Francis Mailman Soumilas, P.C. recently filed a federal class action lawsuit against Avantus, LLC, a Connecticut-based consumer credit reporting company, in the U.S. District Court for the District of Connecticut.
The lawsuit alleges that Avantus violated the federal Fair Credit Reporting Act (FCRA) when it erroneously and wrongfully placed a terrorist alert on a consumer report it prepared on our client, Mr. Martinez, the named plaintiff in the case, based simply upon our client having the same last name as a Mexican drug trafficker.
In September 2020, our client sought pre-approval for a mortgage in McKinney, Texas, with Nexa Mortgage Group. Nexa paid Avantus for a consumer report on our client after providing Avantus with his first and last name, social security number, full date of birth, and address. Soon after, Avantus provided to Nexa a report on our client that contained false and inaccurate information about him. According to the report, our client’s name matched the name of a Mexican drug trafficker on the U.S. Department of the Treasury’s Office of Foreign Assets Control’s (OFAC) list of Specially Designated Nationals (SDN) and Blocked Persons. This was grossly false. “When our legal staff conducted its investigation and searched the OFAC list directly we could easily confirm that our client’s name was not on the list, not even close,” said Jim Francis, a partner at Francis Mailman Soumilas, P.C. SDNs are people prohibited from conducting business, and legally ineligible for credit, in the United States.
Avantus’ match was incorrect. While the last name of our client, Martinez, matched the trafficker’s last name, the first name did not. In addition, according to the Avantus report, the birthdate of our client is 17 years later than the trafficker’s. The Avantus report did not include any other matching information between our client and the trafficker.
Nexa denied our client’s mortgage application because of the false terrorist alert Avantus placed on his consumer report. Additionally, he was told that no mortgage lender would make a loan to him because of the false alert.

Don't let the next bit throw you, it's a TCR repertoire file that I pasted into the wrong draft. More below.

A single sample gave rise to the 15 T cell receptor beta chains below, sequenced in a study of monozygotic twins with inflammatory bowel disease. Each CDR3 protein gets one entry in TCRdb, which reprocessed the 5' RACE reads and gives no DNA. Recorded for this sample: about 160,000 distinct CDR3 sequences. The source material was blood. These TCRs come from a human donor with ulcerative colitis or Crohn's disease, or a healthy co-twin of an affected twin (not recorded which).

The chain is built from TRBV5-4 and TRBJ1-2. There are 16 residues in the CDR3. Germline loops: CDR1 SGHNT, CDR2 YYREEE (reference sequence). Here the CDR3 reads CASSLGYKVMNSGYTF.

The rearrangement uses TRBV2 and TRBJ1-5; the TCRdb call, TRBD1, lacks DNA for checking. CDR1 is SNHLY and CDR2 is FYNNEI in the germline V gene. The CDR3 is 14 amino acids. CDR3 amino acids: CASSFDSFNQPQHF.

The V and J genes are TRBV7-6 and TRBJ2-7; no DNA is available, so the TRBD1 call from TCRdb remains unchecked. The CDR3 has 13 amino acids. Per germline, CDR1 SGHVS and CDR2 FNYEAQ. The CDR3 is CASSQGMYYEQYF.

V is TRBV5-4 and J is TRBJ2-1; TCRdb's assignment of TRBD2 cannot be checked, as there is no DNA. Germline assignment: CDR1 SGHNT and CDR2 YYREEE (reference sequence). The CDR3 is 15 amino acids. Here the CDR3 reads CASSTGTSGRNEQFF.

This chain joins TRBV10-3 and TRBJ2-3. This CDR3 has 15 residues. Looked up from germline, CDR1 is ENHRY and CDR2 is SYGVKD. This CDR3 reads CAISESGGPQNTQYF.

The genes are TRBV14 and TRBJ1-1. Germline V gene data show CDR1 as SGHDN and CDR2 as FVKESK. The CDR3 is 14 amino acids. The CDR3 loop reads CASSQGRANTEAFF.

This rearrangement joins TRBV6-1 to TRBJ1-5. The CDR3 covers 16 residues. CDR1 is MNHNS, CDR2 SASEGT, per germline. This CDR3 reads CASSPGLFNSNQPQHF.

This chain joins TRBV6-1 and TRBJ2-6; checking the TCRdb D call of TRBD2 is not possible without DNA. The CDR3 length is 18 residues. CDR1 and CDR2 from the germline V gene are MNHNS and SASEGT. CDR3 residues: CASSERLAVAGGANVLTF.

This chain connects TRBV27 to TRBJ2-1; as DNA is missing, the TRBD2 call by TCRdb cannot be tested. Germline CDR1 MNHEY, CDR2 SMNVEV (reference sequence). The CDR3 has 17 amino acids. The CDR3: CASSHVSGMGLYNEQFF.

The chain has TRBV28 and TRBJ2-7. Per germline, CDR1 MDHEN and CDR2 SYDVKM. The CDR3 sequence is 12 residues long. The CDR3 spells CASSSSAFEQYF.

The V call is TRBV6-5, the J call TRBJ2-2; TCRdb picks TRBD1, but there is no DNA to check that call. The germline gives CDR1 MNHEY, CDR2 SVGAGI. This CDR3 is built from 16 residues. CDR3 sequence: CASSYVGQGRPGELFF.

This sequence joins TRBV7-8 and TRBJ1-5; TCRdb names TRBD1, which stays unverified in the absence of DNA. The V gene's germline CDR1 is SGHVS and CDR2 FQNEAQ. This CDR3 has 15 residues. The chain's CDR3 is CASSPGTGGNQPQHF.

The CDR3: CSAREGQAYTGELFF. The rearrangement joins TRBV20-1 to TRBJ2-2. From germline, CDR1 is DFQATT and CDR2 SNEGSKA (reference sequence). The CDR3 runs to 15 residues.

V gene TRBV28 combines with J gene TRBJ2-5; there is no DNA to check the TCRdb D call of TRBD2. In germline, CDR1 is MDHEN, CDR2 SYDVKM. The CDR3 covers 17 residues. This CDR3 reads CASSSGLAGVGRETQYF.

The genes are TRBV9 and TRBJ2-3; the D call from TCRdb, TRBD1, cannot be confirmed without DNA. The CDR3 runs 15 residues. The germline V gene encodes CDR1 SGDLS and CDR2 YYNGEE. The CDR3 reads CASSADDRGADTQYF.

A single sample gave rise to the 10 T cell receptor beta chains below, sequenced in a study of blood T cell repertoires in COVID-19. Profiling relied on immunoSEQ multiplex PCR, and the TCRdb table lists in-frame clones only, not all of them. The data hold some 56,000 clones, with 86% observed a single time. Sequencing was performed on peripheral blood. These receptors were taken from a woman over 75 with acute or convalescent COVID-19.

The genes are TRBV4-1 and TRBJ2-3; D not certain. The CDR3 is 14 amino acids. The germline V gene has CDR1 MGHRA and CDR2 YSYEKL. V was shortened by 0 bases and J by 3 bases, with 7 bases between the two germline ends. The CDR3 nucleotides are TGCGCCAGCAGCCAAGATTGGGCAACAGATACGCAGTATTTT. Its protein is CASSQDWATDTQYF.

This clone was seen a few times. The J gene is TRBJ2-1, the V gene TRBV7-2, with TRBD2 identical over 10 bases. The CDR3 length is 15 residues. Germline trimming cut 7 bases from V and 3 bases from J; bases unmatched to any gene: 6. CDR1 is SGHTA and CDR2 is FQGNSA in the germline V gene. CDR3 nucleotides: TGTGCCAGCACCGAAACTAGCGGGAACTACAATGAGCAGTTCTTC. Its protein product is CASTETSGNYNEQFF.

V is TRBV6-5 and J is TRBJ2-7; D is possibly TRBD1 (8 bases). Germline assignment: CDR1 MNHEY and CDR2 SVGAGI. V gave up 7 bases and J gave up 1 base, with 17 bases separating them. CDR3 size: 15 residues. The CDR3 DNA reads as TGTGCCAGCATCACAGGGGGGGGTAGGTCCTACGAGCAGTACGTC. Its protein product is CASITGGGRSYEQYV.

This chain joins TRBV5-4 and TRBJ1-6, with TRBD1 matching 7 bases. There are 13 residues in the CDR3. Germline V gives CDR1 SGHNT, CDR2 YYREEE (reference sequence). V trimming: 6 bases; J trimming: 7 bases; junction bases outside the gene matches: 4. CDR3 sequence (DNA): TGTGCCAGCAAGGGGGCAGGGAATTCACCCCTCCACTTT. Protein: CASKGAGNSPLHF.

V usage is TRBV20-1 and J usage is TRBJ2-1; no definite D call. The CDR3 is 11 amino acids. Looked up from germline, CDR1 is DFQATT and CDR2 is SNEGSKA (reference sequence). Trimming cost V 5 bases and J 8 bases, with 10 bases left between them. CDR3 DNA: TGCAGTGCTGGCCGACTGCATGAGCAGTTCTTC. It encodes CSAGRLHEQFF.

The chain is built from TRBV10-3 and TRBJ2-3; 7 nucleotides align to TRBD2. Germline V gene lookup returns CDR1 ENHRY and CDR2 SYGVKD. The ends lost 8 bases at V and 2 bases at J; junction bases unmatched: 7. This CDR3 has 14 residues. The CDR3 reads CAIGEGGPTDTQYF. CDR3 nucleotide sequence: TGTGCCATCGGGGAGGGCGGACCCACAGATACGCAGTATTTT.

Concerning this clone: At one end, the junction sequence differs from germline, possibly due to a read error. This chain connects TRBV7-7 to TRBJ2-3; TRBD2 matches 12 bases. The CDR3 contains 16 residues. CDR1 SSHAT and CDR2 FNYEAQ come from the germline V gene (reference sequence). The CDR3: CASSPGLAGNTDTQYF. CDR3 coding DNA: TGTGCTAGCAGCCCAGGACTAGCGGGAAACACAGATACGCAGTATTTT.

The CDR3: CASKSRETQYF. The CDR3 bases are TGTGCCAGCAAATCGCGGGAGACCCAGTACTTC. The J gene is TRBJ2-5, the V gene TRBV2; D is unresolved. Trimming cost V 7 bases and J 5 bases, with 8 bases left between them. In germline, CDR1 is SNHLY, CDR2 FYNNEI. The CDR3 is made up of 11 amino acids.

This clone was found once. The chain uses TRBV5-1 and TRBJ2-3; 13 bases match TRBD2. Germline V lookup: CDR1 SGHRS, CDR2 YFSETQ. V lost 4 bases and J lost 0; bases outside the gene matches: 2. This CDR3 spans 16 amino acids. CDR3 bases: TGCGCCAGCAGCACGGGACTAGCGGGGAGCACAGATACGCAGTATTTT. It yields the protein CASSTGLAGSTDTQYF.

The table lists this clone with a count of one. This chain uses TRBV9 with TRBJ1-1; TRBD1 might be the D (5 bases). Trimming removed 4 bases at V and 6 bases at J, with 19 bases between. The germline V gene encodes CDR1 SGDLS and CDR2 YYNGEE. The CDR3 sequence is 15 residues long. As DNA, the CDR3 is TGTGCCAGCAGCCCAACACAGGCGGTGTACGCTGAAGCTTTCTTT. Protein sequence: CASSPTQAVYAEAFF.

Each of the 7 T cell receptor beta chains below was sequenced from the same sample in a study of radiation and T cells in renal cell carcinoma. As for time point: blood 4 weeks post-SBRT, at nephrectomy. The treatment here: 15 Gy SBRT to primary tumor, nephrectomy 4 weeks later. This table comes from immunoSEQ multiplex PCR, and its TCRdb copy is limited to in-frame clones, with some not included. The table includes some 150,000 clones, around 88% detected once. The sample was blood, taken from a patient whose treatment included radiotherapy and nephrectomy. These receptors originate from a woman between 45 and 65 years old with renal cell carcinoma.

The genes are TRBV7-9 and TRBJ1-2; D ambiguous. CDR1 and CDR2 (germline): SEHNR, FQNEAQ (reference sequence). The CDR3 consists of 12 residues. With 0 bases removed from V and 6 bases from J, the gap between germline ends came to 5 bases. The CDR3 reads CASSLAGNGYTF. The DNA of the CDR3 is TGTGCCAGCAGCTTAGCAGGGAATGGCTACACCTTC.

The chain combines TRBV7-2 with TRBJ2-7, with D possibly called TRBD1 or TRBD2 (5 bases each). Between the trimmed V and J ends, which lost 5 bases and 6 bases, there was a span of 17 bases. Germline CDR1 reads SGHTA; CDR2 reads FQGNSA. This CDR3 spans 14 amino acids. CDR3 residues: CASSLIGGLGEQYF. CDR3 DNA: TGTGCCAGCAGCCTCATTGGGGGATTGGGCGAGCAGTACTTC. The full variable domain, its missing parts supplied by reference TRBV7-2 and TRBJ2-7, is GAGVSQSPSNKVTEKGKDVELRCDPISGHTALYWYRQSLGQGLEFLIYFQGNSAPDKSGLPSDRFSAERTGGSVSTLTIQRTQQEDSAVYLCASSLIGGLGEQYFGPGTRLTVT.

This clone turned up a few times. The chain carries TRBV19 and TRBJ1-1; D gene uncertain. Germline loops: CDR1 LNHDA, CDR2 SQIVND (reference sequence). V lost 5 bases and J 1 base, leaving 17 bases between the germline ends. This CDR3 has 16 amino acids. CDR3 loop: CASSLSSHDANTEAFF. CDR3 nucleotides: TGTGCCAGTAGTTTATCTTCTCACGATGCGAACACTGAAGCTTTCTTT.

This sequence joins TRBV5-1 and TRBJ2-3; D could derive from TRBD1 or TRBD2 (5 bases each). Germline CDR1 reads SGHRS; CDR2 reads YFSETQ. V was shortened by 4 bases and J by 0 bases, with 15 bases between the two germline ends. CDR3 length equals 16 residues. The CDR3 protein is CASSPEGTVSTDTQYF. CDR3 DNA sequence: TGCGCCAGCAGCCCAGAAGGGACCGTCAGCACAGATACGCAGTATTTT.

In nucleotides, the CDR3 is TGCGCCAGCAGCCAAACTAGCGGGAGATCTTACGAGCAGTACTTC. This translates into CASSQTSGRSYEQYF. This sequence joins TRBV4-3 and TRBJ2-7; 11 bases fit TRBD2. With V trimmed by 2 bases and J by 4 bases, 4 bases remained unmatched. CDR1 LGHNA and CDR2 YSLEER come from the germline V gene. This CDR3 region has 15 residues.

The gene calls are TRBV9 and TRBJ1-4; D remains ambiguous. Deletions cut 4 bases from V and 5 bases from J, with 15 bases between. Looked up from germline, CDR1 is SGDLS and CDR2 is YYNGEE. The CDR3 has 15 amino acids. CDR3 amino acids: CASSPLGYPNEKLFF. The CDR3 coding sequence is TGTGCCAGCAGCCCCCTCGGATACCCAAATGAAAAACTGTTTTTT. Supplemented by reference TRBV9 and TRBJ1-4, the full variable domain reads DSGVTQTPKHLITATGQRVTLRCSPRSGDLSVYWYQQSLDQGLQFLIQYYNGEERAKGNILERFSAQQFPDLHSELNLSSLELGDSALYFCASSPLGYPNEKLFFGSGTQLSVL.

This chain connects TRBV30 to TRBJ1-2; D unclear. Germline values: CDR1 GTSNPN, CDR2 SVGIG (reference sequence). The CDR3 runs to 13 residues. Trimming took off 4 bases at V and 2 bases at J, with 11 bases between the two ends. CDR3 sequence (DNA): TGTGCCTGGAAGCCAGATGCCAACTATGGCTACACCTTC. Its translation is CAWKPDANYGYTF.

On a related note, Avantus misleadingly suggests that the search of the OFAC list has been conducted by some other entity, stating that “your credit provider has checked the applicant(s) name(s) supplied by the borrower” against the OFAC list, and that the OFAC message is “returned by your credit provider.” In contrast, it is Avantus that decides whether to place an OFAC alert on one of its credit reports as clearly stated in its own marketing materials.
“Although Avantus was provided with our client’s full name, social security number, full date of birth, and address, it is apparent that the company failed to use most of that information and instead associated him with a Mexican drug trafficker simply because his last name was Martinez,” said Francis.
Avantus’ alleged unlawful conduct in this case is the kind of conduct that both judges and jurors have previously determined violates federal law.
In 2010, the U.S. Court of Appeals for the Third Circuit in Cortez v. Transunion held that OFAC information is subject to the maximum possible accuracy standard. The court held that a consumer reporting agency acted “reprehensibly” and was in willful violation of the FCRA by using only first and last names to associate consumers with criminals on the OFAC list.
In 2017, in Ramirez v. TransUnion, a jury in the Northern District of California found that a consumer reporting agency’s matching procedures willfully violated the FCRA.
“Despite clear guidance from federal courts that the failure of credit reporting companies to use all available personal identifying information when determining whether consumers are suspected terrorists is a flagrant violation of federal law, Avantus apparently continues to disregard its legal obligations,” said John Soumilas, a partner at Francis Mailman Soumilas, P.C. “Avantus’ policies and procedures of only using the name of the individual who is the subject of a consumer report, which inevitably leads to false terrorist alerts, is reprehensible.”
Our client is bringing this class action on behalf of all natural persons residing in the United States and its Territories about whom Avantus sold a consumer report to a third party that included any OFAC record, during the period beginning five years prior to the filing of his complaint and continuing through the date of the resolution of his case.
If your credit report contains an inaccurate terrorist or government watchlist alert, you may be able to recover damages against the credit reporting agency that created the report. Click here or call 215-735-8600 to schedule a free case review with a representative of Francis Mailman Soumilas, P.C. Located in Philadelphia, Chicago, New York, and San Francisco, we serve clients nationwide.